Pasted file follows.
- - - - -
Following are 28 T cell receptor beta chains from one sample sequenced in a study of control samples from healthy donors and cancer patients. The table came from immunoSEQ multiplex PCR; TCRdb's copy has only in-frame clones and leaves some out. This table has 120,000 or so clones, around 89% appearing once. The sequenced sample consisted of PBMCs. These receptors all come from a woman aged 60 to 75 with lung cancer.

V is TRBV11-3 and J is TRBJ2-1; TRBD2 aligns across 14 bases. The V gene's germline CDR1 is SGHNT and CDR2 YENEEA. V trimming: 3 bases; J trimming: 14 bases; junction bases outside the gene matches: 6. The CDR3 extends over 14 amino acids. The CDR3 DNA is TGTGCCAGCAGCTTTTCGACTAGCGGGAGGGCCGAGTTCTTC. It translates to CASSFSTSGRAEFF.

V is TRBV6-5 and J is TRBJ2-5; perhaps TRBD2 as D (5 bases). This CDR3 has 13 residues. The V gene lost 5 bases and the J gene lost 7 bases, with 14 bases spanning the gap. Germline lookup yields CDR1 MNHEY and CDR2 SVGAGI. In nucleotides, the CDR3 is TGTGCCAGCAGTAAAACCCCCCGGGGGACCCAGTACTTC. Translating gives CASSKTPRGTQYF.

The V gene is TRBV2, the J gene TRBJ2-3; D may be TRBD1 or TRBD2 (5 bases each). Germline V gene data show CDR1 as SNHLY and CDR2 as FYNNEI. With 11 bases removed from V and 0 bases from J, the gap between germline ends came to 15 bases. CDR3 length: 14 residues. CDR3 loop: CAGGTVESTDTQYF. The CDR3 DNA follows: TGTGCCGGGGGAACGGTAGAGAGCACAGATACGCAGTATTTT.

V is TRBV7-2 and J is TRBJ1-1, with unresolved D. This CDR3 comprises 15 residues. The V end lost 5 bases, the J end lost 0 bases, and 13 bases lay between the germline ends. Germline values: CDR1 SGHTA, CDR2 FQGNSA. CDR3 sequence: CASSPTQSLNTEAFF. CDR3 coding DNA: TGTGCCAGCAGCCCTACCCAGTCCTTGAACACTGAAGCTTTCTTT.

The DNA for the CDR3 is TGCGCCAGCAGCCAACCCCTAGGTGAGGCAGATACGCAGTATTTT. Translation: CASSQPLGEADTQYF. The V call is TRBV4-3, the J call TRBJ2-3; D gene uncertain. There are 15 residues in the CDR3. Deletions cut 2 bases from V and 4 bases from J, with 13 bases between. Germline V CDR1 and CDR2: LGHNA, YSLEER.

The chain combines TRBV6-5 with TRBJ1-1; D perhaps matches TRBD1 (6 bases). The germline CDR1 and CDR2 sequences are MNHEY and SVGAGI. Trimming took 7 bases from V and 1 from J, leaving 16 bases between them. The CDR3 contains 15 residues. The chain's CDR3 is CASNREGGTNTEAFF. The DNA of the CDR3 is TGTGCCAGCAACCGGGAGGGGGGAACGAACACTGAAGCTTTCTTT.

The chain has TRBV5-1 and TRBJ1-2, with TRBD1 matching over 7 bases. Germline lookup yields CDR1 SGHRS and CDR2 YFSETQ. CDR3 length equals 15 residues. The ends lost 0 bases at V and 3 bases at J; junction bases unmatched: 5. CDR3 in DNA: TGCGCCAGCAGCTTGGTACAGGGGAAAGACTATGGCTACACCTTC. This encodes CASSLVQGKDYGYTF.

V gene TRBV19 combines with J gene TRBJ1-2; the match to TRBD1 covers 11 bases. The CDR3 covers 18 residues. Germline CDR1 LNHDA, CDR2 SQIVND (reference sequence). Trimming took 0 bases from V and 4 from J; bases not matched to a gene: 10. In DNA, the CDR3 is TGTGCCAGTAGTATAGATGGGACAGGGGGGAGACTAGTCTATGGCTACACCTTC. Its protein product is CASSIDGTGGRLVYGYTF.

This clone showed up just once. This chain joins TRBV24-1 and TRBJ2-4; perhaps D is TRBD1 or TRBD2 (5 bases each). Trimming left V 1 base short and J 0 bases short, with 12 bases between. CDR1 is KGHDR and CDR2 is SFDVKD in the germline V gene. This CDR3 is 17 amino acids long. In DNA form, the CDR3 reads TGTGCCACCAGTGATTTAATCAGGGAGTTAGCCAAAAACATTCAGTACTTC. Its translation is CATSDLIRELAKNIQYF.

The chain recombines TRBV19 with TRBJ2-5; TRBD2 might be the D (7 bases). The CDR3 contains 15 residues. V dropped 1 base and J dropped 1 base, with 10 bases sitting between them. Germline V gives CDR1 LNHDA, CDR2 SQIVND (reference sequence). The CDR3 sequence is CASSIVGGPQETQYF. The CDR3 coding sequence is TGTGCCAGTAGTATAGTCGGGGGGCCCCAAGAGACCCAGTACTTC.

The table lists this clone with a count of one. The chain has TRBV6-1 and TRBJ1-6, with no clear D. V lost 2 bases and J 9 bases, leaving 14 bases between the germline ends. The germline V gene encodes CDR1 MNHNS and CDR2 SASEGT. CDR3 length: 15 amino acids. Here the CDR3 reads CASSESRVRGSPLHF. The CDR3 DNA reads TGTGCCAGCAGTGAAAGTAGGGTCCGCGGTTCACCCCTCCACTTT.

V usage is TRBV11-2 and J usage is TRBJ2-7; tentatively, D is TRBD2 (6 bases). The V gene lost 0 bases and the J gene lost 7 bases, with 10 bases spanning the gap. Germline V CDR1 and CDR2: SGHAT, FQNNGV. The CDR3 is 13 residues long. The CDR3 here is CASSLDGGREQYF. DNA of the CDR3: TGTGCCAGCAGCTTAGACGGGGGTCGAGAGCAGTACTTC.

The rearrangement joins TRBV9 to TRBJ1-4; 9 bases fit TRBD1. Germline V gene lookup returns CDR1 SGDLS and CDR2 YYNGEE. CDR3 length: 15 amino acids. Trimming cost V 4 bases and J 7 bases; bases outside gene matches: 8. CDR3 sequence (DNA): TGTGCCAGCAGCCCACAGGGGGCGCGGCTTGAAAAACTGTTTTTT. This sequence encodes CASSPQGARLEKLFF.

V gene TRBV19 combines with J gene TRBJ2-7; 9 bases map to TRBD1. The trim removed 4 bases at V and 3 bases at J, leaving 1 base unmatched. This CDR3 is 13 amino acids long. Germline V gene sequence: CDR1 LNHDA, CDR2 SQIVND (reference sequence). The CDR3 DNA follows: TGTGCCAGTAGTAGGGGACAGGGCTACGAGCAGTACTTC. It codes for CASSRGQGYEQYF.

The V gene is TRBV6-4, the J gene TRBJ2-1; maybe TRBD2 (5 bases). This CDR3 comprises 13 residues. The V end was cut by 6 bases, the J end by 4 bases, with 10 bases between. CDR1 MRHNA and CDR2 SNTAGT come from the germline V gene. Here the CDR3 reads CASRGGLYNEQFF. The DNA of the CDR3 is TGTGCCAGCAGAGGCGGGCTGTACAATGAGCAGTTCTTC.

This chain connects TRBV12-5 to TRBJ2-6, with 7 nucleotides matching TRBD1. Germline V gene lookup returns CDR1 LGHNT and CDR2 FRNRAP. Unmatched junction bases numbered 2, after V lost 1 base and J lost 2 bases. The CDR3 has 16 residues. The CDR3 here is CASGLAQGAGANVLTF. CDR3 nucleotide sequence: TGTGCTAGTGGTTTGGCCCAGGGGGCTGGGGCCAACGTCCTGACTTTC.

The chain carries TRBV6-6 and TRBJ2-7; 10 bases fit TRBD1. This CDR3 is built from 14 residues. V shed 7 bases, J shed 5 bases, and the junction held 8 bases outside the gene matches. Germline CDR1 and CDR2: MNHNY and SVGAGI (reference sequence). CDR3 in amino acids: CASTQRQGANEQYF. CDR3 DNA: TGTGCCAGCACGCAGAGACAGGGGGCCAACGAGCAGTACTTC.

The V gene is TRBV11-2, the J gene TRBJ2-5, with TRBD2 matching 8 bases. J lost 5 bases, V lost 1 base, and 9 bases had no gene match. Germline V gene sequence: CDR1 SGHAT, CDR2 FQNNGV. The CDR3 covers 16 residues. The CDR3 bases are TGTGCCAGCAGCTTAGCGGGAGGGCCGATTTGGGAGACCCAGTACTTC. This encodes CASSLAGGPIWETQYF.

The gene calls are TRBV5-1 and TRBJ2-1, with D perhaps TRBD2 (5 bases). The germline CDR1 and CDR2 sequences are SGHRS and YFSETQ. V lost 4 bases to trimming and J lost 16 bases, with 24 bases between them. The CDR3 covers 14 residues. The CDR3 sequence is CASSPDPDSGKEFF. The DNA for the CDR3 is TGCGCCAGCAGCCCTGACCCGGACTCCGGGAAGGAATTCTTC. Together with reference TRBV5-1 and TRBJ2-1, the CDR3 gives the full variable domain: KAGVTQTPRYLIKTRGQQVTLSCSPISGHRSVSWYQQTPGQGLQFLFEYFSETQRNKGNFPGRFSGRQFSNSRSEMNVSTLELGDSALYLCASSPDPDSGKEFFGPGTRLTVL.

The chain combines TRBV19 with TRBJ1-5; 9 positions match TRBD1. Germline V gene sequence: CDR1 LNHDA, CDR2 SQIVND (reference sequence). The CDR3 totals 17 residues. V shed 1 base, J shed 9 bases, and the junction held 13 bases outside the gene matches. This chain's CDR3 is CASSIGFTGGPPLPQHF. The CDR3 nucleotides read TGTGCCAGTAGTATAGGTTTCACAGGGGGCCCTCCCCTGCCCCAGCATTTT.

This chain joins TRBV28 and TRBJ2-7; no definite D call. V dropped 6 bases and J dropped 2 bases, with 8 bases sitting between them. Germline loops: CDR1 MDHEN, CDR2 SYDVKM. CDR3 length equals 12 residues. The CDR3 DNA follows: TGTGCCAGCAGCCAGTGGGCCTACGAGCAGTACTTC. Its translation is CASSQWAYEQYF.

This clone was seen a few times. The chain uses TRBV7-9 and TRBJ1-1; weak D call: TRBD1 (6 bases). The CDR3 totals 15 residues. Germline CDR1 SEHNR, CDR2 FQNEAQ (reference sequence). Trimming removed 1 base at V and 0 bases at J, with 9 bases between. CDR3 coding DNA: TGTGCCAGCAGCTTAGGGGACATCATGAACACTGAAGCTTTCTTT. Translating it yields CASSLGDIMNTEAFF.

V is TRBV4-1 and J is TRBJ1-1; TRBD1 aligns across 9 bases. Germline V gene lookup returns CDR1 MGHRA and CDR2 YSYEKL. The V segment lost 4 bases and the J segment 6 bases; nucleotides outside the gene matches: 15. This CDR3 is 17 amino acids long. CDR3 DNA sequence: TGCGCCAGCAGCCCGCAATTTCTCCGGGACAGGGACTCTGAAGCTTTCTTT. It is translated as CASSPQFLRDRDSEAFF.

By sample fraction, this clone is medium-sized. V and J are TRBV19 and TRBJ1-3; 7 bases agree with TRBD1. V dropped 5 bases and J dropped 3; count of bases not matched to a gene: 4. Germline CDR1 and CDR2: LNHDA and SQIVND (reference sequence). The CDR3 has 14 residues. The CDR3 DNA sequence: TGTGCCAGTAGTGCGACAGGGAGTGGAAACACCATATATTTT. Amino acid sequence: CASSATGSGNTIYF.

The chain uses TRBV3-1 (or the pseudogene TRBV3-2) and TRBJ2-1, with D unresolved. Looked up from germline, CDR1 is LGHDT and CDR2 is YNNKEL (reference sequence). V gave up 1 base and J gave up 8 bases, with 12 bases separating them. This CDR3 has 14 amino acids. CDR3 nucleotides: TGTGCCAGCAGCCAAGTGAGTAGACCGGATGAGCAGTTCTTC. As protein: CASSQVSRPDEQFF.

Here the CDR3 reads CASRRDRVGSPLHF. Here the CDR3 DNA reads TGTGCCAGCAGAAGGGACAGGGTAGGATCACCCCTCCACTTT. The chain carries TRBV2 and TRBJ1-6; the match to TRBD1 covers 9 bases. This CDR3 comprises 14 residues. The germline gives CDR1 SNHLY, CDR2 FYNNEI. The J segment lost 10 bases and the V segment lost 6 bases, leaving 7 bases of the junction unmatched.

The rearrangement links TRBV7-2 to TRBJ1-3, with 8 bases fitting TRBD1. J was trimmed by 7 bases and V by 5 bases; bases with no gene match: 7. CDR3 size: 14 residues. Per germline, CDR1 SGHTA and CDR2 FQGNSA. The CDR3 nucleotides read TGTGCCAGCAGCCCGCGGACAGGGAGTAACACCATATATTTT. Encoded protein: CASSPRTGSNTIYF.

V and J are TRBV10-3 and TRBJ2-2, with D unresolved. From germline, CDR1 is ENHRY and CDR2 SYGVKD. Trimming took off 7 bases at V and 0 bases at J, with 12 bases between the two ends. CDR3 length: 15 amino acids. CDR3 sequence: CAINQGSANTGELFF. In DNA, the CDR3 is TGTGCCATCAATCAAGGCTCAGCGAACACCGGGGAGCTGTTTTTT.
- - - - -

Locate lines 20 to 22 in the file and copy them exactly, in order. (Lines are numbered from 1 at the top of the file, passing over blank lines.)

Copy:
The gene calls are TRBV5-1 and TRBJ2-1, with D perhaps TRBD2 (5 bases). The germline CDR1 and CDR2 sequences are SGHRS and YFSETQ. V lost 4 bases to trimming and J lost 16 bases, with 24 bases between them. The CDR3 covers 14 residues. The CDR3 sequence is CASSPDPDSGKEFF. The DNA for the CDR3 is TGCGCCAGCAGCCCTGACCCGGACTCCGGGAAGGAATTCTTC. Together with reference TRBV5-1 and TRBJ2-1, the CDR3 gives the full variable domain: KAGVTQTPRYLIKTRGQQVTLSCSPISGHRSVSWYQQTPGQGLQFLFEYFSETQRNKGNFPGRFSGRQFSNSRSEMNVSTLELGDSALYLCASSPDPDSGKEFFGPGTRLTVL.

The chain combines TRBV19 with TRBJ1-5; 9 positions match TRBD1. Germline V gene sequence: CDR1 LNHDA, CDR2 SQIVND (reference sequence). The CDR3 totals 17 residues. V shed 1 base, J shed 9 bases, and the junction held 13 bases outside the gene matches. This chain's CDR3 is CASSIGFTGGPPLPQHF. The CDR3 nucleotides read TGTGCCAGTAGTATAGGTTTCACAGGGGGCCCTCCCCTGCCCCAGCATTTT.

This chain joins TRBV28 and TRBJ2-7; no definite D call. V dropped 6 bases and J dropped 2 bases, with 8 bases sitting between them. Germline loops: CDR1 MDHEN, CDR2 SYDVKM. CDR3 length equals 12 residues. The CDR3 DNA follows: TGTGCCAGCAGCCAGTGGGCCTACGAGCAGTACTTC. Its translation is CASSQWAYEQYF.